One of the preeminent rock bands of the 1980s finally has gotten the rock-doc treatment, and local fans of The Replacements will get a chance to see it at 7:30 p.m. today at the Phoenix Art Museum, 1625 North Central Avenue.
Color Me Obsessed is self-admitted Replacements fanboy Gorman Bechard's love letter to the Minneapolis band, which started in 1979 in founding guitarist Bob Stinson's basement, put out a handful of essential records (Sorry, Ma . . . through Tim), put out a handful of non-essential records (after Stinson was booted from the band in 1986) as they took a stab at the big time, and eventually petered out in 1991 with a final concert in Chicago's Grant Park.
The film is making the rounds at various film festivals (including this weekend's Tucson Film and Music Festival), but is making its unofficial Phoenix premiere, courtesy of Zia Record Exchange, which is sponsoring tonight's screening.
Less a historical document than it is merely a salute to one of America's first "alternative" acts, the two-hour Color Me Obsessed features interviews with artists who've held a special place in their hearts for the band.
The list of interviewees includes, but is not limited to, Tommy (Ramone) Erdelyi, who produced the produced the band's last great statement, 1985's Tim; Twin Cities compatriot Grant Hart of Hüsker Dü; Twin/Tone Records' Peter Jesperson; outspoken producer/rocker Steve Albini; The Hold Steady's Craig Finn; Replacements rip-off merchants The Goo Goo Dolls; Decemberists leader Colin Meloy; Superchunk's Mac McCaughan; Titus Andronicus' Patrick Stickles; Minneapolis writer Jim Walsh (who penned the 2007 oral history of the band, All Over But the Shouting); Carleen Stinson (Bob's ex-wife); The Del Fuegos' Dan Zanes; and countless others. And Tom Arnold. To my knowledge, none of the surviving members (troubled soul Bob Stinson died in 1995) of the band's classic lineup -- Paul Westerberg, Chris Mars, Tommy Stinson -- are interviewed in the movie.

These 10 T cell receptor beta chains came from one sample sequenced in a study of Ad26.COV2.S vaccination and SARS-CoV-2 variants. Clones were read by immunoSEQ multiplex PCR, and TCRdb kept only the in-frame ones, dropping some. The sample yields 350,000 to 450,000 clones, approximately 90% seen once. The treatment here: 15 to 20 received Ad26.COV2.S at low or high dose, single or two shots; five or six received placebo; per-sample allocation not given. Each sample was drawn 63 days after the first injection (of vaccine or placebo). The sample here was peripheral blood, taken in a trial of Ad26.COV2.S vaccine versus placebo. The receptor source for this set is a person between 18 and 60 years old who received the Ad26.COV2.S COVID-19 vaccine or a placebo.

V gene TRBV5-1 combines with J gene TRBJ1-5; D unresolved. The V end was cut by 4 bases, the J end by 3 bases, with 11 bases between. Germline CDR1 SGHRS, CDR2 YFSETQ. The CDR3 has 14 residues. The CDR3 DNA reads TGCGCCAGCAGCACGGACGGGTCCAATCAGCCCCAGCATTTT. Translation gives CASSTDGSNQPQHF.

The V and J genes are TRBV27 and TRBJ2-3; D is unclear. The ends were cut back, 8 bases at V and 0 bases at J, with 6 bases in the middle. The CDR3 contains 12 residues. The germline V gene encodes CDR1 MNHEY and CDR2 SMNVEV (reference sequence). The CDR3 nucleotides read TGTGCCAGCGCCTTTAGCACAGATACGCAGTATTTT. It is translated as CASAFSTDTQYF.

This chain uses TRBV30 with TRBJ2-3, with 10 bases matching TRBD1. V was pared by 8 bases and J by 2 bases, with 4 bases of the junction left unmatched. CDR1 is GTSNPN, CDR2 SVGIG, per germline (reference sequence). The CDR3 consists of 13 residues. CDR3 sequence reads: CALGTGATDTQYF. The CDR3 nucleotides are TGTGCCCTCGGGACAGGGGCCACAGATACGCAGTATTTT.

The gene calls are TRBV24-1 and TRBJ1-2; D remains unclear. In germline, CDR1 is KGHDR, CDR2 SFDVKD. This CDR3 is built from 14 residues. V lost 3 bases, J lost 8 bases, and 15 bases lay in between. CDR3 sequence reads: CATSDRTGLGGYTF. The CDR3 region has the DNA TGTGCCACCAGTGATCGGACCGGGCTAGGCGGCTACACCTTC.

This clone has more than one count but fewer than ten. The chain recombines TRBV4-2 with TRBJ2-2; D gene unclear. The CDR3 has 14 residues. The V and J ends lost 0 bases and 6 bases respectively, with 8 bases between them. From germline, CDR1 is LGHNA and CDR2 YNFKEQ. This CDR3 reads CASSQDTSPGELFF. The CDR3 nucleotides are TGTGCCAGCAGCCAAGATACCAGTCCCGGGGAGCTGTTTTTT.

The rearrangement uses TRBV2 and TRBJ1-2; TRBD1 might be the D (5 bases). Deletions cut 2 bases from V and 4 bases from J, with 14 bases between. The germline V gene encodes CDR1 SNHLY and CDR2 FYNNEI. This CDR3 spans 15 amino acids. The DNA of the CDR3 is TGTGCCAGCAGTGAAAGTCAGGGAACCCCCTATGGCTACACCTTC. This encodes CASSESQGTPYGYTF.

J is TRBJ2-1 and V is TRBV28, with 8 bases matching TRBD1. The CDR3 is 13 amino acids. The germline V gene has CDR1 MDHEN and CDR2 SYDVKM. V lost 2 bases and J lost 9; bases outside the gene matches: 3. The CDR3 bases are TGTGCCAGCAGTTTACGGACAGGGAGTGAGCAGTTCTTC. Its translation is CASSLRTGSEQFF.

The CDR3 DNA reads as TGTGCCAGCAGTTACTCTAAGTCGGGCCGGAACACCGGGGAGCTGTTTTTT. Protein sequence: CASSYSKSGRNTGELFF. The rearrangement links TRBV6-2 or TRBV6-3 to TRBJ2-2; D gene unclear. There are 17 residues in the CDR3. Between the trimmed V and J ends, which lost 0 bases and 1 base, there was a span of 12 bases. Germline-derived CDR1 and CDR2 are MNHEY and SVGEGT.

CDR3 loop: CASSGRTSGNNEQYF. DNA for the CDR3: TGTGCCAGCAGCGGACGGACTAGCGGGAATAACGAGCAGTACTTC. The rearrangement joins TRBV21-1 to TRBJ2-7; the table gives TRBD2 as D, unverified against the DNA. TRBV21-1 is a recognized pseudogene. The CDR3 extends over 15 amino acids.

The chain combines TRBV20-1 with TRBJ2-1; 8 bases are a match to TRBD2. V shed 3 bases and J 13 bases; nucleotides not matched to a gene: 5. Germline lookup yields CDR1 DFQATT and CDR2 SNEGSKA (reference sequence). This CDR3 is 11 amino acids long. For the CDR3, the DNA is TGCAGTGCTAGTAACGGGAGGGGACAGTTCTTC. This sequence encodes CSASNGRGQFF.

It's worth noting that there is no music by the film's subject in Color Me Obsessed and that the flick's tagline is "a film about the last best band." Given the hyperbolic nature of that statement, it's likely the movie is an exercise in deification that in it is a thoughtful examination of what made the band so vital yet so unfit to truly be the last best band. Still, for superfans, Color Me Obsessed might serve as a worthy appetizer for the real thing, if it ever gets made.
The screening is free and on a first-come, first-served basis.
Here's a classic video of The Replacements doing "Bastards of Young" on Saturday Night Live.
What a messby mmr421
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